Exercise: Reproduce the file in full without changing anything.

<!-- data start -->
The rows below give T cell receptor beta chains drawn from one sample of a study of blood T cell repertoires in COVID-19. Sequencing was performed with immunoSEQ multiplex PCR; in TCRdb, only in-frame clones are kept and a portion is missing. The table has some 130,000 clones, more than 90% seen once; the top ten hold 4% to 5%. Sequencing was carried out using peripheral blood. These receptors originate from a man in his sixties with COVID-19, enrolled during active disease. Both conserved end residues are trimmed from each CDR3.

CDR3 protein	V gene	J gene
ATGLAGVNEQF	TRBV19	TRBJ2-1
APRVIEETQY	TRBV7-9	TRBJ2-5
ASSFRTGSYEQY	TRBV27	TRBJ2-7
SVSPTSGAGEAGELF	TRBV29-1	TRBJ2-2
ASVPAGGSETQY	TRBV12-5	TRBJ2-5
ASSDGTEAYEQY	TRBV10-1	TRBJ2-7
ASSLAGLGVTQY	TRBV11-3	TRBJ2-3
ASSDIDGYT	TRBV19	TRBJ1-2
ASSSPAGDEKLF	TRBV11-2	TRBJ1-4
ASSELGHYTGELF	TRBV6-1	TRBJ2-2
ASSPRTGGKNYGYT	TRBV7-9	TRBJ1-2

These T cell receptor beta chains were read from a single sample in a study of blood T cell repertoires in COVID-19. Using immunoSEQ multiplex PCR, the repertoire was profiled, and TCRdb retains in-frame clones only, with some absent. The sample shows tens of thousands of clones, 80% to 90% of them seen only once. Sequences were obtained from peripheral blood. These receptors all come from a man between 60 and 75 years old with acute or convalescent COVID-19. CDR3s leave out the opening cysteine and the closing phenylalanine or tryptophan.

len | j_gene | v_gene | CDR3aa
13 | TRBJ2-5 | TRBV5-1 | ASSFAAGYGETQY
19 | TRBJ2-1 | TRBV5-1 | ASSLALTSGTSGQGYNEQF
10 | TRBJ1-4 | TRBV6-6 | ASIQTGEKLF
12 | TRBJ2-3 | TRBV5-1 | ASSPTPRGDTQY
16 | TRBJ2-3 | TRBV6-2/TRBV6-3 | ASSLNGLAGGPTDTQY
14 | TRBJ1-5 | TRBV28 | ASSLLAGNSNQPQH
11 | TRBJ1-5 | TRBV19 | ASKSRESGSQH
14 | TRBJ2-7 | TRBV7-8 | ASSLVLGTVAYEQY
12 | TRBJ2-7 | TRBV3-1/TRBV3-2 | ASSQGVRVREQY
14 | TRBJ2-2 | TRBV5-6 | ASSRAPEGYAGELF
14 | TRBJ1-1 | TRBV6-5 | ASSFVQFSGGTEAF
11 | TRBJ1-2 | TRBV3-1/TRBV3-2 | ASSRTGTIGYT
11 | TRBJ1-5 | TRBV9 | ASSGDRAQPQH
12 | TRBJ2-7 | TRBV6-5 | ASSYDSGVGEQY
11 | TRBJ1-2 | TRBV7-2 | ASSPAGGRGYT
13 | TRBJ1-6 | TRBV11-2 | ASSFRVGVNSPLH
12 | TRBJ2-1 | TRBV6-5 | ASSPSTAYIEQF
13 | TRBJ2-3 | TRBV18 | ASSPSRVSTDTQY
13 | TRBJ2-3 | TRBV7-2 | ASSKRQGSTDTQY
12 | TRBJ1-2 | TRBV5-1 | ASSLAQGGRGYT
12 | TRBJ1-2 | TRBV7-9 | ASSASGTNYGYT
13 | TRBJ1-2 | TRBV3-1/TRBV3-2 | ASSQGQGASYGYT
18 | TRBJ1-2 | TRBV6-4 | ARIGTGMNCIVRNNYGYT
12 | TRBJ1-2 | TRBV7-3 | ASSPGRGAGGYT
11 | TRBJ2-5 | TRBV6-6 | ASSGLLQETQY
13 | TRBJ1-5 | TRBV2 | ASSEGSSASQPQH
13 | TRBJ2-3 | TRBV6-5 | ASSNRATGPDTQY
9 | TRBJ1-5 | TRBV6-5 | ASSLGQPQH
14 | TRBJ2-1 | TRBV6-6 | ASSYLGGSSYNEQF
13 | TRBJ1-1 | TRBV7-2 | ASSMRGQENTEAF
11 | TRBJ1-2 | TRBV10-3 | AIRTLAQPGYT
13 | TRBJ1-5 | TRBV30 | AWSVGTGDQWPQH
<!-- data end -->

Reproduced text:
The rows below give T cell receptor beta chains drawn from one sample of a study of blood T cell repertoires in COVID-19. Sequencing was performed with immunoSEQ multiplex PCR; in TCRdb, only in-frame clones are kept and a portion is missing. The table has some 130,000 clones, more than 90% seen once; the top ten hold 4% to 5%. Sequencing was carried out using peripheral blood. These receptors originate from a man in his sixties with COVID-19, enrolled during active disease. Both conserved end residues are trimmed from each CDR3.

CDR3 protein	V gene	J gene
ATGLAGVNEQF	TRBV19	TRBJ2-1
APRVIEETQY	TRBV7-9	TRBJ2-5
ASSFRTGSYEQY	TRBV27	TRBJ2-7
SVSPTSGAGEAGELF	TRBV29-1	TRBJ2-2
ASVPAGGSETQY	TRBV12-5	TRBJ2-5
ASSDGTEAYEQY	TRBV10-1	TRBJ2-7
ASSLAGLGVTQY	TRBV11-3	TRBJ2-3
ASSDIDGYT	TRBV19	TRBJ1-2
ASSSPAGDEKLF	TRBV11-2	TRBJ1-4
ASSELGHYTGELF	TRBV6-1	TRBJ2-2
ASSPRTGGKNYGYT	TRBV7-9	TRBJ1-2

These T cell receptor beta chains were read from a single sample in a study of blood T cell repertoires in COVID-19. Using immunoSEQ multiplex PCR, the repertoire was profiled, and TCRdb retains in-frame clones only, with some absent. The sample shows tens of thousands of clones, 80% to 90% of them seen only once. Sequences were obtained from peripheral blood. These receptors all come from a man between 60 and 75 years old with acute or convalescent COVID-19. CDR3s leave out the opening cysteine and the closing phenylalanine or tryptophan.

len | j_gene | v_gene | CDR3aa
13 | TRBJ2-5 | TRBV5-1 | ASSFAAGYGETQY
19 | TRBJ2-1 | TRBV5-1 | ASSLALTSGTSGQGYNEQF
10 | TRBJ1-4 | TRBV6-6 | ASIQTGEKLF
12 | TRBJ2-3 | TRBV5-1 | ASSPTPRGDTQY
16 | TRBJ2-3 | TRBV6-2/TRBV6-3 | ASSLNGLAGGPTDTQY
14 | TRBJ1-5 | TRBV28 | ASSLLAGNSNQPQH
11 | TRBJ1-5 | TRBV19 | ASKSRESGSQH
14 | TRBJ2-7 | TRBV7-8 | ASSLVLGTVAYEQY
12 | TRBJ2-7 | TRBV3-1/TRBV3-2 | ASSQGVRVREQY
14 | TRBJ2-2 | TRBV5-6 | ASSRAPEGYAGELF
14 | TRBJ1-1 | TRBV6-5 | ASSFVQFSGGTEAF
11 | TRBJ1-2 | TRBV3-1/TRBV3-2 | ASSRTGTIGYT
11 | TRBJ1-5 | TRBV9 | ASSGDRAQPQH
12 | TRBJ2-7 | TRBV6-5 | ASSYDSGVGEQY
11 | TRBJ1-2 | TRBV7-2 | ASSPAGGRGYT
13 | TRBJ1-6 | TRBV11-2 | ASSFRVGVNSPLH
12 | TRBJ2-1 | TRBV6-5 | ASSPSTAYIEQF
13 | TRBJ2-3 | TRBV18 | ASSPSRVSTDTQY
13 | TRBJ2-3 | TRBV7-2 | ASSKRQGSTDTQY
12 | TRBJ1-2 | TRBV5-1 | ASSLAQGGRGYT
12 | TRBJ1-2 | TRBV7-9 | ASSASGTNYGYT
13 | TRBJ1-2 | TRBV3-1/TRBV3-2 | ASSQGQGASYGYT
18 | TRBJ1-2 | TRBV6-4 | ARIGTGMNCIVRNNYGYT
12 | TRBJ1-2 | TRBV7-3 | ASSPGRGAGGYT
11 | TRBJ2-5 | TRBV6-6 | ASSGLLQETQY
13 | TRBJ1-5 | TRBV2 | ASSEGSSASQPQH
13 | TRBJ2-3 | TRBV6-5 | ASSNRATGPDTQY
9 | TRBJ1-5 | TRBV6-5 | ASSLGQPQH
14 | TRBJ2-1 | TRBV6-6 | ASSYLGGSSYNEQF
13 | TRBJ1-1 | TRBV7-2 | ASSMRGQENTEAF
11 | TRBJ1-2 | TRBV10-3 | AIRTLAQPGYT
13 | TRBJ1-5 | TRBV30 | AWSVGTGDQWPQH